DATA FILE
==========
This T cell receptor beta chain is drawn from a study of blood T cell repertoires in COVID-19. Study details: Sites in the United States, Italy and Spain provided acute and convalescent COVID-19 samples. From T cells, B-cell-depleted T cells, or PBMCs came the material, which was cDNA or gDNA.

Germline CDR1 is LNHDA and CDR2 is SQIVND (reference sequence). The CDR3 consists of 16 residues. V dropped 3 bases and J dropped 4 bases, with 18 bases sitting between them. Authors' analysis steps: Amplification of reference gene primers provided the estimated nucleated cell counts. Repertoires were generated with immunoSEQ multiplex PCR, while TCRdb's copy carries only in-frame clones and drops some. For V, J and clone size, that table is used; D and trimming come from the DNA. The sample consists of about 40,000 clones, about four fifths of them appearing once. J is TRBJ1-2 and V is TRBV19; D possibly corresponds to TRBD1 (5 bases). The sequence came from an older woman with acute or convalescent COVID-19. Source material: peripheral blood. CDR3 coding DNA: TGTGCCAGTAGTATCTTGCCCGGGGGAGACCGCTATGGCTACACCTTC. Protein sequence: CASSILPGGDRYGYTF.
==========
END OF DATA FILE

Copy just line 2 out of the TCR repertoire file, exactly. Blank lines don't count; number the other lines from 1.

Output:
Germline CDR1 is LNHDA and CDR2 is SQIVND (reference sequence). The CDR3 consists of 16 residues. V dropped 3 bases and J dropped 4 bases, with 18 bases sitting between them. Authors' analysis steps: Amplification of reference gene primers provided the estimated nucleated cell counts. Repertoires were generated with immunoSEQ multiplex PCR, while TCRdb's copy carries only in-frame clones and drops some. For V, J and clone size, that table is used; D and trimming come from the DNA. The sample consists of about 40,000 clones, about four fifths of them appearing once. J is TRBJ1-2 and V is TRBV19; D possibly corresponds to TRBD1 (5 bases). The sequence came from an older woman with acute or convalescent COVID-19. Source material: peripheral blood. CDR3 coding DNA: TGTGCCAGTAGTATCTTGCCCGGGGGAGACCGCTATGGCTACACCTTC. Protein sequence: CASSILPGGDRYGYTF.